4 luni, 3 săptămâni şi 2 zile [4 Months, 3 Weeks and 2 Days] – dir. Cristian Mungiu
Though no one will in the Academy would ever name names, it’s pretty clear to most people who pay attention that the snubbing of 4 Months, 3 Weeks and 2 Days when the list of foreign films was narrowed down to nine (to make deciding the final 5 nominees a lot easier) in 2007 was the catalyst for changing the regulations for the category. The following year, a separate committee was created to make sure the old retired voters with conservative tastes who actually had the time to sit through every single country’s submission didn’t make any glaring omissions like they did with 4 Months, 3 Weeks and 2 Days (and many, many others). Aside from that assumed accolade, the film did surprise everyone by winning the Palme d’Or in one of its strongest years to date, showing up on numerous critics’ Top 10 lists and Critics Circle awards, taking home the top prize at the European Film Awards and becoming the most critically (and probably financially) successful Romanian film in the country’s history. And, maybe most excitingly, it was even denounced by the Vatican.
It surprised me how well 4 Months, 3 Weeks and 2 Days holds up on repeat viewings. In alleviating the unshakable dread of seeing it initially (it really prepares you for the absolute worst), its devastating power starts to reveal itself. With Anamaria Marinca's mesmerizing performance, it's unusually powerful in its depiction of feminism, particularly as such a thing is easy to show when depicting the past (here, the last days of Communism in Romania). In a way, 4 Months, 3 Weeks and 2 Days is the alternate of a great war film, placing Marinca and Laura Vasiliu, who plays the pregnant girl, in the role of metaphorical soldiers fighting a small (in the grand scheme) battle in the face of personal freedom. Its heart cannot be found on its sleeve, and its victories are no cause for celebration. Director Cristian Mungiu beautifully illustrates both of those sentiments in the final scene of the film.
While I’ve previously discussed the way the raw style of realism as compared to the films of the Dardenne brothers and Laurent Cantet’s The Class [Entre les murs] makes the films feel like naked thrillers, that style also keeps the films generally apolitical, even when addressing issues as hot button as abortion. There must be something about effectively crafting a film like this, The Class, L’enfant or The Son (you can include Paul Greengrass’ films in that list as well) that keeps its directors from ever pulling cheap moralistic punches. I suppose having the ability to create a film as riveting as the ones mentioned above without the bells and whistles typically employed when directors attempt to initiate “suspense” is reason enough to keep sentimental nonsense at bay. Mungiu also benefits from having an incredible lead actress in Marinca, whose only prior acting credits included some British television and stage work. Her performance, which truly drives the film, is wholly captivating, thoroughly unglamorous and simply astounding. In fact, it’s a perfect emulation of the film itself: modest on the surface, spellbinding in action and rewarding in nearly every way.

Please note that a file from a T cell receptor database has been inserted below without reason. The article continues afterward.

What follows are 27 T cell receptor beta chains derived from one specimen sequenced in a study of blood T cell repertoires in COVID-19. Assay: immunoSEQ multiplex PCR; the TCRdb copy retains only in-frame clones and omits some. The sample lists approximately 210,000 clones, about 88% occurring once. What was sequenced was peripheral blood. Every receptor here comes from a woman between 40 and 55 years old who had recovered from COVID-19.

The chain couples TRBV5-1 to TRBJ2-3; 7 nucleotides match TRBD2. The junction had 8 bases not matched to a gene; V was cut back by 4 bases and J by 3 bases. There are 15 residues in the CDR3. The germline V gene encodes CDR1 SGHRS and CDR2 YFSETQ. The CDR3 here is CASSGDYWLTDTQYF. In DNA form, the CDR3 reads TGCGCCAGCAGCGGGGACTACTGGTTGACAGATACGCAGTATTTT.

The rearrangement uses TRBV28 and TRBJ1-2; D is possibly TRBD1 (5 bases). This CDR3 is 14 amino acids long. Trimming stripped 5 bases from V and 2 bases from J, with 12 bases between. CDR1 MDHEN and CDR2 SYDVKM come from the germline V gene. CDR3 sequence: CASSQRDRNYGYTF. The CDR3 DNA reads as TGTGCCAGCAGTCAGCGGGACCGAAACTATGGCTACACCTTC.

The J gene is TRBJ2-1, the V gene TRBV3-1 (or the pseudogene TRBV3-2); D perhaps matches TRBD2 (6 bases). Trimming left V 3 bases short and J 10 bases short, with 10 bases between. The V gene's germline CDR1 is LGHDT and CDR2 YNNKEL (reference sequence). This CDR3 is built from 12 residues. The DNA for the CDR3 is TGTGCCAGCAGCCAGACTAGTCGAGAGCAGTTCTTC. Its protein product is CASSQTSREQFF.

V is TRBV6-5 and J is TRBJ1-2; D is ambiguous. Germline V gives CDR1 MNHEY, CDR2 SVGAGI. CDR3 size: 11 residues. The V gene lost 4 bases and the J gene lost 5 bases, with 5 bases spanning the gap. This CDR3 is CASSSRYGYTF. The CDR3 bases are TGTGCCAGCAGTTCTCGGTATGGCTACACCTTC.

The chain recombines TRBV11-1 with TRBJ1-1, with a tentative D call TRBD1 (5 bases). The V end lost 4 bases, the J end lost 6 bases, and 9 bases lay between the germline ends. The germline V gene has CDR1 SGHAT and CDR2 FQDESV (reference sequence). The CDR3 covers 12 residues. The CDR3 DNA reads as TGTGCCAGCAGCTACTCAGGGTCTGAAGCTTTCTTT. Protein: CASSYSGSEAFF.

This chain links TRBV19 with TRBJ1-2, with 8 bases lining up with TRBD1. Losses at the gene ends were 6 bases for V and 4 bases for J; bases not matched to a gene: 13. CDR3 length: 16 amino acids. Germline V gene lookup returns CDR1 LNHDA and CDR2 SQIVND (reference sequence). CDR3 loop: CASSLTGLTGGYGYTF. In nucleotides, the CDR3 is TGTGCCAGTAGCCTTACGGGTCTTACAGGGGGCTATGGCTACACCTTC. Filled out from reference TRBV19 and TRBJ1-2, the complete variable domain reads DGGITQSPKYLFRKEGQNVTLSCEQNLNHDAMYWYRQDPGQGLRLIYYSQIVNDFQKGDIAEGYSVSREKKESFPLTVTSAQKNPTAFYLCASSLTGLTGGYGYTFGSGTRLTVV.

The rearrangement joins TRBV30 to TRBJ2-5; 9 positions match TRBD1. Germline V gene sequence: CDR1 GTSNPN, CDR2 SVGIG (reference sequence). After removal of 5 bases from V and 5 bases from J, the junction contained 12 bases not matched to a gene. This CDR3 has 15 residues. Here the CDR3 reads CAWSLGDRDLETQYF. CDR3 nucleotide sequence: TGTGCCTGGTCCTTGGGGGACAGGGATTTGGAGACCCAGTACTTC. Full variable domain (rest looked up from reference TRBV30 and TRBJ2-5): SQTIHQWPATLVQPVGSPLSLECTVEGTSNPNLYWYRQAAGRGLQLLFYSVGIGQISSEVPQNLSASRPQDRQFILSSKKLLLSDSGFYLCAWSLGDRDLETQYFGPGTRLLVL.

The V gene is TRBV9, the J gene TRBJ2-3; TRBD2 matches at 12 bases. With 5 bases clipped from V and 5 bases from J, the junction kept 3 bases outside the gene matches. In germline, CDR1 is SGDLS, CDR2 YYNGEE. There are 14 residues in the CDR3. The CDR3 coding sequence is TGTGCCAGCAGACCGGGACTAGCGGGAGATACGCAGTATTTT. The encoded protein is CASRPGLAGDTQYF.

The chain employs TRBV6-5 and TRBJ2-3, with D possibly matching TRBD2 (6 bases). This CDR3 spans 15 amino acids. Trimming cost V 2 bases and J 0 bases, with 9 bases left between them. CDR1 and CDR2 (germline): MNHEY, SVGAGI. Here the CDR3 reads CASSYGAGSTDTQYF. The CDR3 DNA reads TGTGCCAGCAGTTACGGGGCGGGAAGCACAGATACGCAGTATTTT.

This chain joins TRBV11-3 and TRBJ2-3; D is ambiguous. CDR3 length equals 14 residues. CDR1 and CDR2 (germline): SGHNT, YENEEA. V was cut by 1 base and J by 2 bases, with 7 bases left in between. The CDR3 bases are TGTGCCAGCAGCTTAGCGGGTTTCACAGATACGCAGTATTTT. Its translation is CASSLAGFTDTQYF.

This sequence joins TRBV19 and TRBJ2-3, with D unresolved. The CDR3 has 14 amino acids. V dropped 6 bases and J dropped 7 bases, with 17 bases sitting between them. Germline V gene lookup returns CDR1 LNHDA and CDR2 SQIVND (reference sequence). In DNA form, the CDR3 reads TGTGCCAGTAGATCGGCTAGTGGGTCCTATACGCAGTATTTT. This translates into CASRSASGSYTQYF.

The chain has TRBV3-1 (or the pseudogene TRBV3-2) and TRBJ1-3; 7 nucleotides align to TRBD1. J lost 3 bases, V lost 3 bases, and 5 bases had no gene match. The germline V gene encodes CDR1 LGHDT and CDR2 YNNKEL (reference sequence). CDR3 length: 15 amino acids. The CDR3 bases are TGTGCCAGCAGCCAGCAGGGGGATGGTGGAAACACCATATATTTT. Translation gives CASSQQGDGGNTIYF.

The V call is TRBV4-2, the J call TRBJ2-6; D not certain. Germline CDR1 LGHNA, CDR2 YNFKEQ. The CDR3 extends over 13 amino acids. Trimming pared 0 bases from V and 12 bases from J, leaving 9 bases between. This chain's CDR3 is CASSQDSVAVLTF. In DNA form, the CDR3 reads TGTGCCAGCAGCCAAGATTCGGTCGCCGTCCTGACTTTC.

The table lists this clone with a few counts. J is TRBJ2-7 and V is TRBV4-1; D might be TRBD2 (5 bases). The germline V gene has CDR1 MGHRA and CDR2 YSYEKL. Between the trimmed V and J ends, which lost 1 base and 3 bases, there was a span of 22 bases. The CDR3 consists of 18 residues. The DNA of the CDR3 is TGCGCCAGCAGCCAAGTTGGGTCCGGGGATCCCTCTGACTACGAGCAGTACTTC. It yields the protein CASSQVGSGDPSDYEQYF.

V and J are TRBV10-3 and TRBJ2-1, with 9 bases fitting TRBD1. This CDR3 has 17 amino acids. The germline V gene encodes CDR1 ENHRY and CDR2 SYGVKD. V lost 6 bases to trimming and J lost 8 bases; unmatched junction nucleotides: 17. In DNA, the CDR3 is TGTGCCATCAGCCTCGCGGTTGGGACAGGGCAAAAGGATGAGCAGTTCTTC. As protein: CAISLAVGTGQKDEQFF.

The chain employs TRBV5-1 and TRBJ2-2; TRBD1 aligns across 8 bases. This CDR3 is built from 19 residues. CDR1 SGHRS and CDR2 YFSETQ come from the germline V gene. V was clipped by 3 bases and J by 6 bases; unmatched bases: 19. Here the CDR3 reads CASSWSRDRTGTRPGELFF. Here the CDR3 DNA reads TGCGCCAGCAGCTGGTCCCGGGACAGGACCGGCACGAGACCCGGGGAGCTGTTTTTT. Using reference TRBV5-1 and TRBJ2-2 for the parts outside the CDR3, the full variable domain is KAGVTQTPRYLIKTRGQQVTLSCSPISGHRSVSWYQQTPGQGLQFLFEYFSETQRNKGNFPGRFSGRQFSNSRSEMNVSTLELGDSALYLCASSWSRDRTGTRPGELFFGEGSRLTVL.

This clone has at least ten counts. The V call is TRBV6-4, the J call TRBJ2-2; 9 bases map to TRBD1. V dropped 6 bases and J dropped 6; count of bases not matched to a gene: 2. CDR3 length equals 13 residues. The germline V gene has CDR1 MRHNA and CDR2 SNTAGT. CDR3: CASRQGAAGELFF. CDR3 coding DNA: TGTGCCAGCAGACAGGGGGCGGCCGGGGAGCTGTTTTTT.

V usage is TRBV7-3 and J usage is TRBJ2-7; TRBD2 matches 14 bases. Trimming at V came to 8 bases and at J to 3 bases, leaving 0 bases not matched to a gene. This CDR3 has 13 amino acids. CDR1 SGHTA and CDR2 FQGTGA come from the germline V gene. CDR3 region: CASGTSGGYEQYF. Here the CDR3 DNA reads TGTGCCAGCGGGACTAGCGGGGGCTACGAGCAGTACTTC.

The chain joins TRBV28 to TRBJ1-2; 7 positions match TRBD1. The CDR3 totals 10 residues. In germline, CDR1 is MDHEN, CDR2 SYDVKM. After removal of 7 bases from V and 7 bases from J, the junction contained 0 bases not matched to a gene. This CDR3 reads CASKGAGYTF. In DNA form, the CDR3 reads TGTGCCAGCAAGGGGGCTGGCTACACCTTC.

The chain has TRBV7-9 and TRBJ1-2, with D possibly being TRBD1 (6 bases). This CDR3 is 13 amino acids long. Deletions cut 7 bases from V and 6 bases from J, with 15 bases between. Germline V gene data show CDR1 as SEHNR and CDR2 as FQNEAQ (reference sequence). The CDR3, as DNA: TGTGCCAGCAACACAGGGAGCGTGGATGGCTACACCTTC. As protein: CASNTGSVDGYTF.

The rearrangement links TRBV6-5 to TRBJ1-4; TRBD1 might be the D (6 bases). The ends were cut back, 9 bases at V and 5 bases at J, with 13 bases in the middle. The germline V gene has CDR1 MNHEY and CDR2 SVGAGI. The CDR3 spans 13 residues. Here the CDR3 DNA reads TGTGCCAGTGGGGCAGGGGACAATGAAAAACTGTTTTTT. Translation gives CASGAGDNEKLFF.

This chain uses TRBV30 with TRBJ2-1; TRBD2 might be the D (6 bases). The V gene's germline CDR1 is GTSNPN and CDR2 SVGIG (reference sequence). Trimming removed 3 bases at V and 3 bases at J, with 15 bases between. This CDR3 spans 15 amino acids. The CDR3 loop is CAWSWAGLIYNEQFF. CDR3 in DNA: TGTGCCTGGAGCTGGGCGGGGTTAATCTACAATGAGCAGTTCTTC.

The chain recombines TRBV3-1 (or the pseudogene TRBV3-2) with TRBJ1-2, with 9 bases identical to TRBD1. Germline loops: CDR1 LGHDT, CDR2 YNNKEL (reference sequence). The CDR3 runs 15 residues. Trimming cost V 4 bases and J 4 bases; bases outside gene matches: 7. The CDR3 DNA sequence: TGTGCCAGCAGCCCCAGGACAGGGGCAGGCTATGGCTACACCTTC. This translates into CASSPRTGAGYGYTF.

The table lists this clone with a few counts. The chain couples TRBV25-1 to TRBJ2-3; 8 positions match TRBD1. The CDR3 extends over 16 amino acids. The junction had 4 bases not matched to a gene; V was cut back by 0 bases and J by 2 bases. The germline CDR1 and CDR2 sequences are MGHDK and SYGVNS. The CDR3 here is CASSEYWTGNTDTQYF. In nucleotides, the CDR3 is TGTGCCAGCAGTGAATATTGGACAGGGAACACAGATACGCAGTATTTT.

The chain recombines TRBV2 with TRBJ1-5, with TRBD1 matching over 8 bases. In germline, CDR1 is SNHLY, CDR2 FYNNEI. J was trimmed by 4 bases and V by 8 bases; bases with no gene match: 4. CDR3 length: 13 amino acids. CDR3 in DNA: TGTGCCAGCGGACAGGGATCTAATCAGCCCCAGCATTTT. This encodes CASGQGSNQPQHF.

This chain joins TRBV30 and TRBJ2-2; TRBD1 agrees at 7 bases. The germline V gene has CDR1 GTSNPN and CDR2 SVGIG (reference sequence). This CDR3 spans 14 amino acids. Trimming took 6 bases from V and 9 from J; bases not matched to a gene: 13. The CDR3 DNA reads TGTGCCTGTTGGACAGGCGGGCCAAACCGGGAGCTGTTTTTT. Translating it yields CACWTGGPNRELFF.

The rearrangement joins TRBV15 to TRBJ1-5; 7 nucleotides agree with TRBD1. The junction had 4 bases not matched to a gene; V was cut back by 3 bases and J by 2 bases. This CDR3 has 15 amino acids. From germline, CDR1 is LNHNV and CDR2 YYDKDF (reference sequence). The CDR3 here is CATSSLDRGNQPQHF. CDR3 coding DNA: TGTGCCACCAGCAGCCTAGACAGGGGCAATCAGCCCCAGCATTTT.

With: Anamaria Marinca, Laura Vasiliu, Vlad Ivanov, Alexandru Protocean, Ion Sapdaru, Luminiţa Gheorghiu, Mădălina Ghiţescu
Screenplay: Cristian Mungiu
Cinematography: Oleg Mutu
Country of Origin: Romania
US Distributor: Red Envelope Entertainment/IFC Films
Premiere: 17 May 2007 (Cannes Film Festival)
US Premiere: 29 September 2007 (New York Film Festival)
Awards: Palme d’Or, FIPRESCI Prize (Cannes Film Festival); Best Film, Best Director (European Film Awards); Best European Film (Goya Awards, Spain); Best Film, Best Director, Best Actress – Anamaria Marinca, Best Supporting Actress – Laura Vasiliu, Best Supporting Actor – Vlad Ivanov, Best Cinematography, Best Production Design – Mihaela Poenaru, Best Sound – Cristinel Sirli, Constantin Fleancu, Dana Bunescu, Cristian Tarnovetchi, Public Audience Award (Gopo Awards, Romania); FIPRESCI Film of the Year (San Sebastián International Film Festival); Best Feature, Best Actress – Anamaria Marinca (Stockholm Film Festival)